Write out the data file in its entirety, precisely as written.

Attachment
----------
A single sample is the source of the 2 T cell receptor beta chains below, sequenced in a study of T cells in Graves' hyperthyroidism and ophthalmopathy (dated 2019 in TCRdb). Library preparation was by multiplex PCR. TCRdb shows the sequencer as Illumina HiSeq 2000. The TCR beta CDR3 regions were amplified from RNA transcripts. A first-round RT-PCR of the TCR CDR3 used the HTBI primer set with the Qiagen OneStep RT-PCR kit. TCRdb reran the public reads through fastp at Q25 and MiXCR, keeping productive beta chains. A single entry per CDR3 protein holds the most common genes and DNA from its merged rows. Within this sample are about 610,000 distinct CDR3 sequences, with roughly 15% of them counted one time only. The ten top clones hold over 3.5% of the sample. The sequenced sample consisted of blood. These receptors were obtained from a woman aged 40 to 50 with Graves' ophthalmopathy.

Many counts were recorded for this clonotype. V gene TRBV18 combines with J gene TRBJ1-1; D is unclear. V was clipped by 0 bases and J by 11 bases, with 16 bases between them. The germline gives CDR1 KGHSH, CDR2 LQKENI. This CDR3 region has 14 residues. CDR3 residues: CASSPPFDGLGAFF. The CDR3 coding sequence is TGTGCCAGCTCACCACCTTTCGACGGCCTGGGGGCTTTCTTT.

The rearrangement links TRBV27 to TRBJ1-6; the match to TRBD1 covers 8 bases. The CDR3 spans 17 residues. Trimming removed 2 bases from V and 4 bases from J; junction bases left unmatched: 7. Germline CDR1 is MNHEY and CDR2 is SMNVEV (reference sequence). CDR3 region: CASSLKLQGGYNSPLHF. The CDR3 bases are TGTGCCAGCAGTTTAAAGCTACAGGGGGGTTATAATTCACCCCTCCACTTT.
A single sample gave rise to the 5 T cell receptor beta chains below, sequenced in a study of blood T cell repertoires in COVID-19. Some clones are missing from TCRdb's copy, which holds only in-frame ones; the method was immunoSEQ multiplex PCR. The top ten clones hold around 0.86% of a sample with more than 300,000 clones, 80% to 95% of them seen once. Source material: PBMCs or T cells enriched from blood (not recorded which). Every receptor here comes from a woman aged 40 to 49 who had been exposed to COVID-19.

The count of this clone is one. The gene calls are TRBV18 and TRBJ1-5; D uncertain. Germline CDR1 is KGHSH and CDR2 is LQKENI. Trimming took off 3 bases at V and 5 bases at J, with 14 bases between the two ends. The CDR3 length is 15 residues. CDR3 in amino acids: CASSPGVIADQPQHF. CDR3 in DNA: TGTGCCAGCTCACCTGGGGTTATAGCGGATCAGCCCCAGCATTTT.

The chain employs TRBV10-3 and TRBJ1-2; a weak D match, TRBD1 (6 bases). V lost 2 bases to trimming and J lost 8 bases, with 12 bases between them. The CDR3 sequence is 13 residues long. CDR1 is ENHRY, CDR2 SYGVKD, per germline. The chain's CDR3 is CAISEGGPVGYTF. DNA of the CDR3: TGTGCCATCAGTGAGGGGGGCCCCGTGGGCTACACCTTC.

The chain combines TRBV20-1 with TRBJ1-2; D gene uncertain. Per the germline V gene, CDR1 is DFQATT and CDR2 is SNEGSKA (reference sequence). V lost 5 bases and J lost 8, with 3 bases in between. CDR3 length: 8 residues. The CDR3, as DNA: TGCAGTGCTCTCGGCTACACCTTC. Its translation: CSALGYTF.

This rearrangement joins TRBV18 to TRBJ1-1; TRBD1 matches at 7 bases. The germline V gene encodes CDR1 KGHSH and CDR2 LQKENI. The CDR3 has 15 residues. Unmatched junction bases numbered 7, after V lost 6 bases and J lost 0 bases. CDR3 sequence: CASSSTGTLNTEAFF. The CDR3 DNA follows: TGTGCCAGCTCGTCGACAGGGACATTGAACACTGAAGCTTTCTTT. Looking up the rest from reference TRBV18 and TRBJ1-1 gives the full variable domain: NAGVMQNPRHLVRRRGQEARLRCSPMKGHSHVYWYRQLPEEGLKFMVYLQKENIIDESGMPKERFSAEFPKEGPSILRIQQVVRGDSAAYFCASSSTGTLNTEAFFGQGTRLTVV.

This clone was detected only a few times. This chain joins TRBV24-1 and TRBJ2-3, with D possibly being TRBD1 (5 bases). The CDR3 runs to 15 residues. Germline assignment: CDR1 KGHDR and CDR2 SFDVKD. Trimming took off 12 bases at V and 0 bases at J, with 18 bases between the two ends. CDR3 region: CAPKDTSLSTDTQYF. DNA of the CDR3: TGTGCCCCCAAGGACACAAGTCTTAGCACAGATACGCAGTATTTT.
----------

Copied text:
A single sample is the source of the 2 T cell receptor beta chains below, sequenced in a study of T cells in Graves' hyperthyroidism and ophthalmopathy (dated 2019 in TCRdb). Library preparation was by multiplex PCR. TCRdb shows the sequencer as Illumina HiSeq 2000. The TCR beta CDR3 regions were amplified from RNA transcripts. A first-round RT-PCR of the TCR CDR3 used the HTBI primer set with the Qiagen OneStep RT-PCR kit. TCRdb reran the public reads through fastp at Q25 and MiXCR, keeping productive beta chains. A single entry per CDR3 protein holds the most common genes and DNA from its merged rows. Within this sample are about 610,000 distinct CDR3 sequences, with roughly 15% of them counted one time only. The ten top clones hold over 3.5% of the sample. The sequenced sample consisted of blood. These receptors were obtained from a woman aged 40 to 50 with Graves' ophthalmopathy.

Many counts were recorded for this clonotype. V gene TRBV18 combines with J gene TRBJ1-1; D is unclear. V was clipped by 0 bases and J by 11 bases, with 16 bases between them. The germline gives CDR1 KGHSH, CDR2 LQKENI. This CDR3 region has 14 residues. CDR3 residues: CASSPPFDGLGAFF. The CDR3 coding sequence is TGTGCCAGCTCACCACCTTTCGACGGCCTGGGGGCTTTCTTT.

The rearrangement links TRBV27 to TRBJ1-6; the match to TRBD1 covers 8 bases. The CDR3 spans 17 residues. Trimming removed 2 bases from V and 4 bases from J; junction bases left unmatched: 7. Germline CDR1 is MNHEY and CDR2 is SMNVEV (reference sequence). CDR3 region: CASSLKLQGGYNSPLHF. The CDR3 bases are TGTGCCAGCAGTTTAAAGCTACAGGGGGGTTATAATTCACCCCTCCACTTT.
A single sample gave rise to the 5 T cell receptor beta chains below, sequenced in a study of blood T cell repertoires in COVID-19. Some clones are missing from TCRdb's copy, which holds only in-frame ones; the method was immunoSEQ multiplex PCR. The top ten clones hold around 0.86% of a sample with more than 300,000 clones, 80% to 95% of them seen once. Source material: PBMCs or T cells enriched from blood (not recorded which). Every receptor here comes from a woman aged 40 to 49 who had been exposed to COVID-19.

The count of this clone is one. The gene calls are TRBV18 and TRBJ1-5; D uncertain. Germline CDR1 is KGHSH and CDR2 is LQKENI. Trimming took off 3 bases at V and 5 bases at J, with 14 bases between the two ends. The CDR3 length is 15 residues. CDR3 in amino acids: CASSPGVIADQPQHF. CDR3 in DNA: TGTGCCAGCTCACCTGGGGTTATAGCGGATCAGCCCCAGCATTTT.

The chain employs TRBV10-3 and TRBJ1-2; a weak D match, TRBD1 (6 bases). V lost 2 bases to trimming and J lost 8 bases, with 12 bases between them. The CDR3 sequence is 13 residues long. CDR1 is ENHRY, CDR2 SYGVKD, per germline. The chain's CDR3 is CAISEGGPVGYTF. DNA of the CDR3: TGTGCCATCAGTGAGGGGGGCCCCGTGGGCTACACCTTC.

The chain combines TRBV20-1 with TRBJ1-2; D gene uncertain. Per the germline V gene, CDR1 is DFQATT and CDR2 is SNEGSKA (reference sequence). V lost 5 bases and J lost 8, with 3 bases in between. CDR3 length: 8 residues. The CDR3, as DNA: TGCAGTGCTCTCGGCTACACCTTC. Its translation: CSALGYTF.

This rearrangement joins TRBV18 to TRBJ1-1; TRBD1 matches at 7 bases. The germline V gene encodes CDR1 KGHSH and CDR2 LQKENI. The CDR3 has 15 residues. Unmatched junction bases numbered 7, after V lost 6 bases and J lost 0 bases. CDR3 sequence: CASSSTGTLNTEAFF. The CDR3 DNA follows: TGTGCCAGCTCGTCGACAGGGACATTGAACACTGAAGCTTTCTTT. Looking up the rest from reference TRBV18 and TRBJ1-1 gives the full variable domain: NAGVMQNPRHLVRRRGQEARLRCSPMKGHSHVYWYRQLPEEGLKFMVYLQKENIIDESGMPKERFSAEFPKEGPSILRIQQVVRGDSAAYFCASSSTGTLNTEAFFGQGTRLTVV.

This clone was detected only a few times. This chain joins TRBV24-1 and TRBJ2-3, with D possibly being TRBD1 (5 bases). The CDR3 runs to 15 residues. Germline assignment: CDR1 KGHDR and CDR2 SFDVKD. Trimming took off 12 bases at V and 0 bases at J, with 18 bases between the two ends. CDR3 region: CAPKDTSLSTDTQYF. DNA of the CDR3: TGTGCCCCCAAGGACACAAGTCTTAGCACAGATACGCAGTATTTT.